1992 Ultra #41 - Donn Pall
I remember really liking Donn Pall when he was with the White Sox. Every time I saw an interview with Donn, he had a big infectious goofy smile. He truly loved the White Sox. After all, he grew up not far from Comiskey Park as a White Sox fan in Evergreen Park, Illinois.
It was always special when someone who is a fan finds himself on the team he rooted for as a kid. Sometimes it works out. Sometimes it doesn't. When Donn first came up, in 1988, the White Sox were in shambles. It would only get worse through the 1989 season, as the Sox finished in seventh place.
Perhaps it was this factor that really endeared Donn Pall to many fans. It's hard to root for a last place team. I don't care how much of a fan you are. Sure, you still support the team. You still watch and you still cherish every victory. Losing grates on the fans as well as the players after awhile. The players that have great attitudes slip into the hearts of the fans and it's hard to shake.
When the White Sox rebounded in 1990 with 94 wins, firmly taking second place to an unbelievable Oakland Athletics team, it was more than just a moral victory. The players who survived the devastation of the past few years were vindicated. The fans who stuck with the team were rewarded. Players emerged from the wreckage of the late eighties teams just before the wrecking ball fell on their baseball palace.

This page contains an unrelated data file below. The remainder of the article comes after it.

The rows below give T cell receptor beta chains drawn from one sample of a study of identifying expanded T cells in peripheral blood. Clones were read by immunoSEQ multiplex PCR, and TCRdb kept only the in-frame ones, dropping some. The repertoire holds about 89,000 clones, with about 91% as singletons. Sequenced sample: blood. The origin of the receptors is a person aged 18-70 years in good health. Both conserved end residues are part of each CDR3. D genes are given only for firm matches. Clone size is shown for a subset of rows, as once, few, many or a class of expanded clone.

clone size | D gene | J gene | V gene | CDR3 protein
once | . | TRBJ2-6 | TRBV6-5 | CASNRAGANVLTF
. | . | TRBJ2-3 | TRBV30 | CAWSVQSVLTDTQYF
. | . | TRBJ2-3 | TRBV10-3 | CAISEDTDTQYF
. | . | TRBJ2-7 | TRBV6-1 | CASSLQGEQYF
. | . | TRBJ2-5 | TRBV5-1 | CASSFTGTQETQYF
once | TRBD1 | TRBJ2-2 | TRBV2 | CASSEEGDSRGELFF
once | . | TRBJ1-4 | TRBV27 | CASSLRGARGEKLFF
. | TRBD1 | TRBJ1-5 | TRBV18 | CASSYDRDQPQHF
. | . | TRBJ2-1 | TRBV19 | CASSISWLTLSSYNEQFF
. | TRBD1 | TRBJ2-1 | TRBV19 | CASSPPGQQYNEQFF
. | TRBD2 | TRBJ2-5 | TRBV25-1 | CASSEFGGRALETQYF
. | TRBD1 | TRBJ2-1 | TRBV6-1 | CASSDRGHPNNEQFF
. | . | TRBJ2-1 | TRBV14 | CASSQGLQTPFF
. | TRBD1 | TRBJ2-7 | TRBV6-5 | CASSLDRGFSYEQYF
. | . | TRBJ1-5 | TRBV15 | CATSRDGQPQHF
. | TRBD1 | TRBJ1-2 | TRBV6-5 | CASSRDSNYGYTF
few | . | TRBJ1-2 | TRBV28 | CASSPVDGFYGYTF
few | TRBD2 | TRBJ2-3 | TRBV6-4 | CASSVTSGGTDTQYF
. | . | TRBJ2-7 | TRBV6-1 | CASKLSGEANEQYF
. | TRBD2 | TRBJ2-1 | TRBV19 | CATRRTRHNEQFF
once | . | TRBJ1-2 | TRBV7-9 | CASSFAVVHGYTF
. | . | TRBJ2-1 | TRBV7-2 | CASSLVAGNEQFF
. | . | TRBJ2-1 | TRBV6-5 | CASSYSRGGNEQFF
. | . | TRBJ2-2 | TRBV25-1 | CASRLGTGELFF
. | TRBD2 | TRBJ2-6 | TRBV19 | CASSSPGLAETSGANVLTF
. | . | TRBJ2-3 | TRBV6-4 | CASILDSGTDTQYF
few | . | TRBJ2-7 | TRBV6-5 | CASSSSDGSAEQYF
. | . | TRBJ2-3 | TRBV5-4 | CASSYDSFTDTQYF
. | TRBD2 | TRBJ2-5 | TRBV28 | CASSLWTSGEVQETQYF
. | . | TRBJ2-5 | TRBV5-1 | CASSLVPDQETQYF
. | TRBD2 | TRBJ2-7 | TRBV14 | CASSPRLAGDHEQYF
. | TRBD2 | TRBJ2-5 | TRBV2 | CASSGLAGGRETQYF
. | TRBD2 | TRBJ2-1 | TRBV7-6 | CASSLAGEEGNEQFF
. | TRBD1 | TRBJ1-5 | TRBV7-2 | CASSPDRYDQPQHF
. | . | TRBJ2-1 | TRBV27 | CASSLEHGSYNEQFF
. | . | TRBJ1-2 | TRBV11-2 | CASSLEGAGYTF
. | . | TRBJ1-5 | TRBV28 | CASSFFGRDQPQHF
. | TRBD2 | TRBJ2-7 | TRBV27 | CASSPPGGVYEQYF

Jack McDowell, Bobby Thigpen and Robin Ventura became household names along with the likes of Carlton Fisk and the traded Harold Baines. Players who would normally not be given a second thought entered the minds of Chicagoans on a daily basis. Donn Pall was one of those players.
Besides the sheer joy that Donn exuded in every interview, he really sealed his place in team lore when Tim Raines was traded to the team. He selflessly gave up his number thirty to the incoming Rock Raines and switched to number twenty-two. In many fans' minds, this was just another example of a class act by a local talent done good.
One of the first autographed baseballs (possibly the first) that I owned was from Donn Pall. I still have that ball and it is up front and center among the few autographed balls that I have in my collection. During the 1993 pennant run, it was hard to see Donn traded to the Phillies that September. For some fans, it was even harder to see him pop up on the Cubs later the next year. I'm sure it did wonders for his family life. If I recall correctly, he married into a family of Cubs fans.
Donn may be a common to most people, but he was a special part of many White Sox teams to me. I will always hold Donn Pall in a higher regard because of how he acted on and off the field, with the White Sox. It was great to spy Donn on the field on August 29, 2010, taking part in Frank Thomas' number retirement. Donn may never receive that honor himself, but that doesn't mean he wasn't in the fans' hearts.